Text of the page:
One thing about collecting antique tractors and old farm equipment. It seems to become a lifelong passion, for a lot of people.
In fact, if it was a disease, it would probably be contagious – which is why the Georgian Bay Steam Show, taking place at the Steam Show grounds in Cookstown this long weekend, always attracts generations of collectors and enthusiasts.
In addition to retired farmers who remembered the old days, there were plenty of teens, and even children, helping their parents and grandparents set up for the 53rd annual show.
From the massive steam-powered engines produced by the Waterloo and Sawyer-Massey companies early in the 20th century, to antique tractors, model engines and classic cars, owners brought their collections, to show and share.
Charlie Wilcox brought his 1940 Allis Chalmers, in the company’s signature “Persian orange” color – reportedly inspired by a field of flowers in California. “My dad bought that tractor new,” Wilcox said. “I was eleven when my dad bought it. I used to drive it on the farm.”
It was his brother who was the collector, though, and who kept the Allis-Chalmers along with several other “retired” tractors – until he decided to sell. That’s when Wilcox bought it and brought it back to Beeton.
“The grandsons think it’s pretty nice,” said wife Barbara. It was a grandson who drove the tractor from Beeton to the Cookstown show, early in the morning on Friday, before traffic got too heavy.
Rows of green John Deeres, red Massey-Harris, grey Rumely Oil-Pulls, ‘Persian orange’ Allis Chalmers, pumpkin-yellow Minneapolis Molines – “I just love walking up and down these rows,” said Charlie.
Minneapolis Moline, produced between 1929 and 1974, is the featured tractor this year, along with equipment made by the Waterloo Manufacturing Co. that sold the Minnie Moline brand in Ontario, and various “oddball and orphan” brands – like the made-in-Ontario Case tractor on display in the Bob Hickson Building.
Steam Show member Ted Brown would rather collect models and toys, than full-size tractors. He brought several examples from his huge collection of pedal-tractors - “I have well over 100” – including a miniature Minneapolis Moline, and two Cockshutt riding toys.
One is a limited edition, built by Joseph L. Ertl in honour of Canada’s sesquicentennial last year. Cockshutt was a Canadian company, and Ertl built only 25 of the pedal tractors, all signed and numbered. “I got the last one,” said Brown, pointing to the display. “My grandson, who’s only 7 or 8 years old, made the flag.”
Brown admitted that collecting is a passion. He has two 40’ by 60’ (12.2 metres by 18.3 metres) buildings filled with garden tractors, but insisted that it’s all under control. “I’m cutting down,” he said. “I’ve got a little room in it – I can get my car back in there.”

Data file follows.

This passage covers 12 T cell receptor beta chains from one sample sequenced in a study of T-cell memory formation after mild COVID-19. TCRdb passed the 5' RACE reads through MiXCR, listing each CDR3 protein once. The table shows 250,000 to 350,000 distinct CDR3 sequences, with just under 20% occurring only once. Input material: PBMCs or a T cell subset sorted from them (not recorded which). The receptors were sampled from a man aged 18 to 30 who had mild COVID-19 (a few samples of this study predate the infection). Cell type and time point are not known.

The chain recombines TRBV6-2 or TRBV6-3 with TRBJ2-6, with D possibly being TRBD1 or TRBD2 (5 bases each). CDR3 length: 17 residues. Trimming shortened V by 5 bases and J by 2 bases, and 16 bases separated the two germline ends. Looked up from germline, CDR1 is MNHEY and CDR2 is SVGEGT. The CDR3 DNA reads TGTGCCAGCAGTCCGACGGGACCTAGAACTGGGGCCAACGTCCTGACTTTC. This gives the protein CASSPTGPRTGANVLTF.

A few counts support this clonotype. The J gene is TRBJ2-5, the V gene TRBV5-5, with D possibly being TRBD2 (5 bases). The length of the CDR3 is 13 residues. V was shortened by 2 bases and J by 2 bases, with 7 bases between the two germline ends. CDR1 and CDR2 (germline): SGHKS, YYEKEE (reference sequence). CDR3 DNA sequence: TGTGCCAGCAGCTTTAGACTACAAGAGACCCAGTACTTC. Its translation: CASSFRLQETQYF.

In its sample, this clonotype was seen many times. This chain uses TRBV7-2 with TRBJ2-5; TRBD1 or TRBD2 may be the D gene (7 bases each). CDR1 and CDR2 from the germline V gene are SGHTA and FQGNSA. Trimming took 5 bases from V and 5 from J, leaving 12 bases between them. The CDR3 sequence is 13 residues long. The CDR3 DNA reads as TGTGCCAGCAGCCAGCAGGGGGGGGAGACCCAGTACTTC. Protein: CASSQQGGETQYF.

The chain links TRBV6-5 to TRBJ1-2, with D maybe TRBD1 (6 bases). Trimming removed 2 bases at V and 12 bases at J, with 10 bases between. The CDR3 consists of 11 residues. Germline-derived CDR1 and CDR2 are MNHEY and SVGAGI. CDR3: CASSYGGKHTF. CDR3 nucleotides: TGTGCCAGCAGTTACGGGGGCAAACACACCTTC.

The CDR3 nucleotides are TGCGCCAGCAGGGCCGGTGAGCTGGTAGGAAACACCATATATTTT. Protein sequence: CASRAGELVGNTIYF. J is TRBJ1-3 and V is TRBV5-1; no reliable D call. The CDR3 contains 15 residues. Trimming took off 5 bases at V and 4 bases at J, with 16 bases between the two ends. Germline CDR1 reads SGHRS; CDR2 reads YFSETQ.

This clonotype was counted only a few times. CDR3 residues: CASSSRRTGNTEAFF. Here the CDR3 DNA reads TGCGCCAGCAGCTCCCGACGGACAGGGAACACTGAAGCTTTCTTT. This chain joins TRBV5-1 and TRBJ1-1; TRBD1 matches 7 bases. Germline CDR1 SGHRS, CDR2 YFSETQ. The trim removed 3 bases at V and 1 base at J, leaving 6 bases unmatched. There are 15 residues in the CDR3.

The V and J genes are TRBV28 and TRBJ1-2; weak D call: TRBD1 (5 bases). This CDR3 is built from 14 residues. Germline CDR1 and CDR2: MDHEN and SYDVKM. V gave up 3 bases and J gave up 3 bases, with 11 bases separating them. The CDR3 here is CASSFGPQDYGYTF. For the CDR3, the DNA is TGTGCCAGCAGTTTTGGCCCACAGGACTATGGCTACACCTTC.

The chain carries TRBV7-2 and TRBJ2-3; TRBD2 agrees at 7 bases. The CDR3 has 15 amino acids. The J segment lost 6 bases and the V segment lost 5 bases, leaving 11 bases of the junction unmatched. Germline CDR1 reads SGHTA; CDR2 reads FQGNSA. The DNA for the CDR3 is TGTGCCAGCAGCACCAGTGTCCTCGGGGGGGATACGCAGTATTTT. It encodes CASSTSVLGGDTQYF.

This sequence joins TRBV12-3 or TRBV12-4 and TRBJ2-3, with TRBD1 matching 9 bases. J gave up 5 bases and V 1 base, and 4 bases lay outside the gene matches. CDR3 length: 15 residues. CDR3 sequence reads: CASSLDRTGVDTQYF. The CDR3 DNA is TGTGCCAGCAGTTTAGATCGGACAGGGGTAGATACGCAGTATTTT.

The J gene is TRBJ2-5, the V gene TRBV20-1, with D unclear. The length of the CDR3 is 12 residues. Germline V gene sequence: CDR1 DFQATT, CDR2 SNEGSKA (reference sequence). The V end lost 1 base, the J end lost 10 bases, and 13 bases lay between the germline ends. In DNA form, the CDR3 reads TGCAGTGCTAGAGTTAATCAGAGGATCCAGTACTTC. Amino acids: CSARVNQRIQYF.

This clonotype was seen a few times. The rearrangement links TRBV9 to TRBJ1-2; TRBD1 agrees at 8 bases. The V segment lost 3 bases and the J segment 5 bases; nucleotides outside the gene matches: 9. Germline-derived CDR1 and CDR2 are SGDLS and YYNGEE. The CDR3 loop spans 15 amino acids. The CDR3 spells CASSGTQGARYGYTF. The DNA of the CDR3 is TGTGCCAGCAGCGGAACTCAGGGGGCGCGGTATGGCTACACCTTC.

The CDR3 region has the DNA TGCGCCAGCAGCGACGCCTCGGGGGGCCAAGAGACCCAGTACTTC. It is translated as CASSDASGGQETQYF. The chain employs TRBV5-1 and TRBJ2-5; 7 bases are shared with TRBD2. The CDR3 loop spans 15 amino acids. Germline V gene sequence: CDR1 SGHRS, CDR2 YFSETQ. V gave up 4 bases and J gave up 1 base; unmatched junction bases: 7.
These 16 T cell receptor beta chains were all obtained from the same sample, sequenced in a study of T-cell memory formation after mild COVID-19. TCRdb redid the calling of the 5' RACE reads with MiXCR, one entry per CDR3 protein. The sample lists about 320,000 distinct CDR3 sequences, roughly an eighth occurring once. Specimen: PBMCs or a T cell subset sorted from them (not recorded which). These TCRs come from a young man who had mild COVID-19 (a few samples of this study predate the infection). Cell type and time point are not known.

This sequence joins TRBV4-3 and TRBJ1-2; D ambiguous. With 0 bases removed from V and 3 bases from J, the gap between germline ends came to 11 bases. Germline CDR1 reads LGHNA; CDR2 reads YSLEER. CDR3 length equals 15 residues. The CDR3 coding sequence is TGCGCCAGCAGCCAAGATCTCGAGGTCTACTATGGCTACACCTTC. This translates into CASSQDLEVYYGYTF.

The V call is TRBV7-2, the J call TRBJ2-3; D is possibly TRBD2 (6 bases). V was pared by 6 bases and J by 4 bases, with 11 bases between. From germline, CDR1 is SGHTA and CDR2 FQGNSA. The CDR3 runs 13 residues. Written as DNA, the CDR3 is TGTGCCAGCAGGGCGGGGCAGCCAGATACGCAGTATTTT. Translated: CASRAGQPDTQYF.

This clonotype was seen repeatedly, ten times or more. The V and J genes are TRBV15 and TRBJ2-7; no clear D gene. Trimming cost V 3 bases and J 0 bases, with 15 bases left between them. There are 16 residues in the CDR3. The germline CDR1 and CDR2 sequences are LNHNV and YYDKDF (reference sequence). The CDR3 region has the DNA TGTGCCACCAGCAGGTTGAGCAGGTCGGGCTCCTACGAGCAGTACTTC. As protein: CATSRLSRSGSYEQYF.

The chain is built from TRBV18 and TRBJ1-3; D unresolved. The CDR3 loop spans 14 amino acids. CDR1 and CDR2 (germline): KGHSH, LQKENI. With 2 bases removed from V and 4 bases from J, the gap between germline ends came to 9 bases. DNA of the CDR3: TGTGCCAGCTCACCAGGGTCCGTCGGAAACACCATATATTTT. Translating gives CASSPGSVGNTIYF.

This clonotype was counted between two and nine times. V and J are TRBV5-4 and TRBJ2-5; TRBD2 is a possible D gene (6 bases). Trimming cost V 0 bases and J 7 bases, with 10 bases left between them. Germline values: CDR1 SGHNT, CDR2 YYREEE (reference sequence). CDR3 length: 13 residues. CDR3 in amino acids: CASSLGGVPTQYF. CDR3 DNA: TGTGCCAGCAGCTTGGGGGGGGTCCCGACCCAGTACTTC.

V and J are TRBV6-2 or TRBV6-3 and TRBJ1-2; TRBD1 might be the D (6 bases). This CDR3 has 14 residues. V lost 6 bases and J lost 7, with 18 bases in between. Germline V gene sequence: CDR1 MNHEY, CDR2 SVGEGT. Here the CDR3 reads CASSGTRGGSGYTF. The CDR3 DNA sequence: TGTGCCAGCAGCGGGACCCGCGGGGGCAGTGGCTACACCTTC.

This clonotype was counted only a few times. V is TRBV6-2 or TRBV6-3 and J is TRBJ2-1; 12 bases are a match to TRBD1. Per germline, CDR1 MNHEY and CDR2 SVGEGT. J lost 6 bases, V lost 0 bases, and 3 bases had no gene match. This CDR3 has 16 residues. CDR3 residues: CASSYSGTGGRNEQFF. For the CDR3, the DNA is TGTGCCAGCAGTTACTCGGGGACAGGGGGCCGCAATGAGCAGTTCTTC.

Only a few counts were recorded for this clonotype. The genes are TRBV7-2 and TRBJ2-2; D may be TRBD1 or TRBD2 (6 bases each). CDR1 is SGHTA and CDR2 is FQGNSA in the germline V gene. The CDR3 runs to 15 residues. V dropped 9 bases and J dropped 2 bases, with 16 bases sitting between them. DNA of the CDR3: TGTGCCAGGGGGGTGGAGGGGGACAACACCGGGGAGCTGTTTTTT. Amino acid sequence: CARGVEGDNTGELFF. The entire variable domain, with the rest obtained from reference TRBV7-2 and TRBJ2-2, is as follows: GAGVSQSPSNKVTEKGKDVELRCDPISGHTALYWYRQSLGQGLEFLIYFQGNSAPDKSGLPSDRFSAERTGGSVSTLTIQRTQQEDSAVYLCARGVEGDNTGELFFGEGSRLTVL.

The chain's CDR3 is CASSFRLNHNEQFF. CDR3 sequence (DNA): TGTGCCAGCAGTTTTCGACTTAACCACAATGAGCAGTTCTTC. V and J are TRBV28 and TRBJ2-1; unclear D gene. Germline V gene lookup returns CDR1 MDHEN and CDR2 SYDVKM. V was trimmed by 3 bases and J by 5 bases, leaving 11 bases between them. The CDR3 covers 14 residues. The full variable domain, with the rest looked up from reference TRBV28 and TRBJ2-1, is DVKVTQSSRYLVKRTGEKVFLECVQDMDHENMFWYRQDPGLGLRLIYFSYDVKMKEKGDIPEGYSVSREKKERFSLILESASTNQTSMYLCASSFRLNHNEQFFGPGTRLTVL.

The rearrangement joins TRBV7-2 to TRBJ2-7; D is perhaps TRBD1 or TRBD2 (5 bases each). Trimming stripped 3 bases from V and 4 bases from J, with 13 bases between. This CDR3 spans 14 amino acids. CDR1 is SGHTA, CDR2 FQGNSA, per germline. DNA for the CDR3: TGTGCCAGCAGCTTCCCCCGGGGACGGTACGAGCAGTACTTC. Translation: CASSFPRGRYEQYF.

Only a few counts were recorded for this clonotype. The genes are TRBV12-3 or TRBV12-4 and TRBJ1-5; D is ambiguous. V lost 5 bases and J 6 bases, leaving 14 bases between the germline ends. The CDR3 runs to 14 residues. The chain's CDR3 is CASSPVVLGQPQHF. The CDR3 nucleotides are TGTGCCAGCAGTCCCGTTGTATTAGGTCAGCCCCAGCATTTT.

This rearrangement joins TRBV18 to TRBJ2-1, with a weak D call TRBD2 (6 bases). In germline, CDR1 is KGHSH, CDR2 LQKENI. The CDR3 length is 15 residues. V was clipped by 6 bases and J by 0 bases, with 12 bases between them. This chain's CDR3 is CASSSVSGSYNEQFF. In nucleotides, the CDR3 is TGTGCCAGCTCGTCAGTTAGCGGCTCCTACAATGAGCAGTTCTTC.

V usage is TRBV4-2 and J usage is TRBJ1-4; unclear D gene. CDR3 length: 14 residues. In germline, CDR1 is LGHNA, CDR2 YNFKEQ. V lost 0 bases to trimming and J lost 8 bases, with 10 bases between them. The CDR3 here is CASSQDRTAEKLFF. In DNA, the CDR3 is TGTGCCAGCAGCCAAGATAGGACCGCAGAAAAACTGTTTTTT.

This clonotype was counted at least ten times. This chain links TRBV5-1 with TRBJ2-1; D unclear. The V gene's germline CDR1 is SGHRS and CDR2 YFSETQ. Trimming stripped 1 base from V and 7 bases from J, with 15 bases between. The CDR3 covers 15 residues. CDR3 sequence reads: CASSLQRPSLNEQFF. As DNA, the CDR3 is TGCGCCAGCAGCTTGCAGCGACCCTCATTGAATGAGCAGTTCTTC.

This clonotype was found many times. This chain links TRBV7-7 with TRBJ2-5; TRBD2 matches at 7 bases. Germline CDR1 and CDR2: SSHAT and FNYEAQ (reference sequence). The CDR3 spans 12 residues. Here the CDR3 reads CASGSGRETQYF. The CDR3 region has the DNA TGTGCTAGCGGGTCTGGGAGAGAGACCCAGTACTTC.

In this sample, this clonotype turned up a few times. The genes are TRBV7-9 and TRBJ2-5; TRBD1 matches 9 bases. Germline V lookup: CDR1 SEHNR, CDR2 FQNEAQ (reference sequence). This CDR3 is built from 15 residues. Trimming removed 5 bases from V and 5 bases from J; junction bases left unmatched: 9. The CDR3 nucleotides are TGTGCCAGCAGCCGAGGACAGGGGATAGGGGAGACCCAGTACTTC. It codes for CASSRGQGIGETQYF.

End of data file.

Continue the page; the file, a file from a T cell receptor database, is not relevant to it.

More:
The Georgian Bay Steam Show continues all weekend. Each day starts with a pancake breakfast, from 8 to 10 a.m., followed by displays, demonstrations of farming the way it used to be done – with threshing machines, and tractor power take-offs driving a shingling mill, rock crusher and sawmill.
There are garden tractor and antique tractor pulls, Slow Tractor Races, live entertainment on the main stage, a Steam Whistle Symphony at noon, horse-drawn wagon rides and a vendors’ market. On Sunday, the big attraction will be the Ontario Truck & Tractor Pullers Association (OTTPA) pull at 6 p.m. – weather permitting.
But on Friday, most of the focus was on setting up the displays, and ensuring that the tractors and steam engines were in working order, able to take part in the daily Vehicle and Machinery Parades.
A big, fully-restored Minneapolis Farm Motor Threshing machine owned by the Hume family of Milton, Ontario was stuck in gear with “clutch trouble,” and attracted a crowd eager to suggest solutions.
Noting that the machine’s steering reflected “the cross period between gas and steam,” Brett Petch of Gilford was among the onlookers. Collecting is part of his family tradition, he said, although he doesn’t collect tractors himself. “We have about 30, between my grandfather and my father. I’ve been exposed to it since I was born.”
Petch admitted the “disease” is contagious.
The Georgian Bay Steam Show opened Friday, and continues from 7:30 a.m. to 7 p.m. on Sat. – followed by a Jr. Talent Show, and a Square Dance at 9 p.m.; 7:30 to 8 p.m. on Sun. with an Adult Talent Show and Jam Session in the evening; and 7:30 to 3 p.m. on Mon.
Admission is $8 per person on Fri. and Mon., $12 on Sat. and Sun. Accompanied children under 12 are free at any time. Please, no dogs or bicycles in the show area. Parking is free.
For more information, see www.steamshow.ca.